Brain Development
117
it is known that sugar groups could
modify the N-CAM extracellular domain
(polysialylated form; PSA-N-CAM). This
modiFcation lowers the binding afFnity,
providing repulsive cues for axon guid-
ance. TAG-1/axonin-1 and L1 with six Ig
domains show a curious expression pat-
tern during the axon guidance process:
The commissural neurons of the verte-
bra
tesp
ina
lcordFrs
tsendaxonstoward
the floor plate and the axons cross the mid-
line at the floor plate. After crossing the
midline, the axons immediately change di-
rection by 90
to ascend the spinal cord
(±ig. 10c). While TAG-1 expression is de-
tected during the initial axon guidance
process and is downregulated after the
turning, L1 expression is only switched on
after the turning (±ig. 10c). This indicates
that localization and/or expression of guid-
ance molecules even along the same axon
could be tightly regulated, allowing growth
cones to sense various environmental cues
over time and space. Interestingly, TAG-1
is known to heterotypically interact with
Nr-CAM (Ng-CAM related Ig superfamily
adhesion molecule), which is expressed by
the floor plate cells. Such molecular inter-
actions occurring at a restricted territory
per se
might have a role in changing the
growth cone behaviors.
6.1.2
Integrins
Integrins are the cell surface receptors and
their substrates are the ECM molecules
such as laminin, Fbronectin, and so on.
Integrins consist of two subunits, namely,
α
-and
β
-chains. Distinct genes encode
α
-a
n
d
β
-chains, and differential com-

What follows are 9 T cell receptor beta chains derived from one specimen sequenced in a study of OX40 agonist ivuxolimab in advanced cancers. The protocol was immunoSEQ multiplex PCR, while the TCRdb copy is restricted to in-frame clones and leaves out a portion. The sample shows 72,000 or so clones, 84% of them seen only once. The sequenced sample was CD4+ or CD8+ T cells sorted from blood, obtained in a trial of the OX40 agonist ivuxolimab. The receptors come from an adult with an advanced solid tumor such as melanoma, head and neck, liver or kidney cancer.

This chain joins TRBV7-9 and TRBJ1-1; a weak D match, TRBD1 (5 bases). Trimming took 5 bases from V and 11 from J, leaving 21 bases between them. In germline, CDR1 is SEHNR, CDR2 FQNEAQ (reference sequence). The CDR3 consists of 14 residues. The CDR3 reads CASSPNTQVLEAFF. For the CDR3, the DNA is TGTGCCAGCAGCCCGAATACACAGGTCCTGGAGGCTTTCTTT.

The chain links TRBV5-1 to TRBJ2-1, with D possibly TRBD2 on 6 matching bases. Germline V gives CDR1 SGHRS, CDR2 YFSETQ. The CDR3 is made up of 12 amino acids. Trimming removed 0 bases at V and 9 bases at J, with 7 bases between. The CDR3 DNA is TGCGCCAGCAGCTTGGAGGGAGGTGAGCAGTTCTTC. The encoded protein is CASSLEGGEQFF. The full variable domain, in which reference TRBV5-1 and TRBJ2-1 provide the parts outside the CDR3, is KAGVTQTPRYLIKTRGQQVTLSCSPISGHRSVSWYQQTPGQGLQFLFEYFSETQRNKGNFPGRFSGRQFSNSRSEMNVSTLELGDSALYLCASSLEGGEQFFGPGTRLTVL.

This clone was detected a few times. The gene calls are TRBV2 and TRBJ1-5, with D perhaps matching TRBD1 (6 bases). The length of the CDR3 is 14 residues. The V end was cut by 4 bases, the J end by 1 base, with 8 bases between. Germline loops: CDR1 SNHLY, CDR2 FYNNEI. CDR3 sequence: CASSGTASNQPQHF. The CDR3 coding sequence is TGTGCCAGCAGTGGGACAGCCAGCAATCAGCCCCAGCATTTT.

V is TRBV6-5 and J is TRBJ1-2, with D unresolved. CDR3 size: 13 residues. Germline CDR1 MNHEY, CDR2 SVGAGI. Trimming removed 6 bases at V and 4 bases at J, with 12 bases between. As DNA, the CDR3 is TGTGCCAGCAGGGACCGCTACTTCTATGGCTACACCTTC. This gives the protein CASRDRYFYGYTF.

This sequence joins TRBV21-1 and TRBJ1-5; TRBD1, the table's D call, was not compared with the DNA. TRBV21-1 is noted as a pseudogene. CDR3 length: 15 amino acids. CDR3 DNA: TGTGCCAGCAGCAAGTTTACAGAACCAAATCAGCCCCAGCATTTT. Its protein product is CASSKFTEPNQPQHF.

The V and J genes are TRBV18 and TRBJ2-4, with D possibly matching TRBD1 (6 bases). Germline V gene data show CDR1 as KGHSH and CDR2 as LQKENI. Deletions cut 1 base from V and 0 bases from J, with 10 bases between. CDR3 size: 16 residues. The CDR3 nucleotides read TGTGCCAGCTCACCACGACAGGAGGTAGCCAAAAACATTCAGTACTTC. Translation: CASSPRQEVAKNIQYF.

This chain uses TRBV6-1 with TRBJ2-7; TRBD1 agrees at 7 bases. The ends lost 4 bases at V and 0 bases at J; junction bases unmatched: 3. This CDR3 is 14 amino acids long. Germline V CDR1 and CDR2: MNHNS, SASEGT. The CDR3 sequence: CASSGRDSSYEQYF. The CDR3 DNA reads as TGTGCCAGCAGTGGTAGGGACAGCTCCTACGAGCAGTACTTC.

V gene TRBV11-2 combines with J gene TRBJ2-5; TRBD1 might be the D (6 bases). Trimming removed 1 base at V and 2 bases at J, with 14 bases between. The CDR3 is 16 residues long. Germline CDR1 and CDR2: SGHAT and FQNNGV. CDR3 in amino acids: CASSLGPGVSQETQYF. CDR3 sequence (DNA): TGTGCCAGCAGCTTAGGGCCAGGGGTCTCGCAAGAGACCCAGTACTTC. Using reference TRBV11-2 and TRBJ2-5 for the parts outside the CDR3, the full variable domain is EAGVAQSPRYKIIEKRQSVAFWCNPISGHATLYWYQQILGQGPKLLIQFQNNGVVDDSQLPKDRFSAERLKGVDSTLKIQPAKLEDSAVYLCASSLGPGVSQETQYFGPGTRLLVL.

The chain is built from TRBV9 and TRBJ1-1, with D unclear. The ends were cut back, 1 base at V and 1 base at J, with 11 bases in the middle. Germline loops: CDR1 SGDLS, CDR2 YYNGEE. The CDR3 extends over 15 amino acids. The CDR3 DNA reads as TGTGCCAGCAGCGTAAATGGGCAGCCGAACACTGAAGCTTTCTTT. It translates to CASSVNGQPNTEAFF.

binations of
α
/
β
-chains produce various
afFnities to ECM ligands/substrates. In
the CNS, multiple types of receptors and
their substrates are expressed, and prefer-
ential interactions between integrins and
molecules in the ECM are indeed shown
to play essential roles in guiding neurites
in vitro
. The cytoplasmic domain of inte-
grins is known to interact with cytoskeletal
elements, such as vinculin, talin, and
α
-
actinin, each of which is found to localize
at the growth cones. Importantly, integrins
have been shown to play a major role in
directed cell migration by remodeling the
cytoskeltons, and migration of mouse cor-
tical neurons has been demonstrated to
be dependent of integrins. Mechanisms
that regulate cellular migrations would
be utilized in the directed steering of
axons.
6.1.3
Cadherins
Cadherins are transmembrane proteins
that confer subclass speciFc adhesiveness
to cells: cells that express one particu-
lar subclass can generally contact with
tho
seth
a
te
xp
re
s
sthes
amesub
c
l
a
s
sin
aCa
2
+
dependent manner. Takeichi and
colleagues Frst demonstrated that func-
tional neuronal circuits in the chicken
nervous system were subdivided by differ-
ential expressions of N- and R-cadherin.
In the mouse thalamocortical connection
system, expressions of type II cadherins
have also been shown to delineate the spe-
ciFc division in the thalamus as well as the
neocortical area. ±urthermore, cadherin-6
expression was found to demarcate entire
parts of the neuronal circuit such as the au-
ditory circuit. Redies and colleagues have
revealed that such differential expression
patterns along the neuronal circuit play a
crucial role in Fnally targeting the axons
into a speciFc area by means of the EP
mediated cadherin overexpression exper-
iment. In the
Drosophila
embryo, it has
also been shown that
D
N-cadherin plays a
role in the segregation of axon tracts in a
fascicle, otherwise the neural circuits were
totally disorganized.
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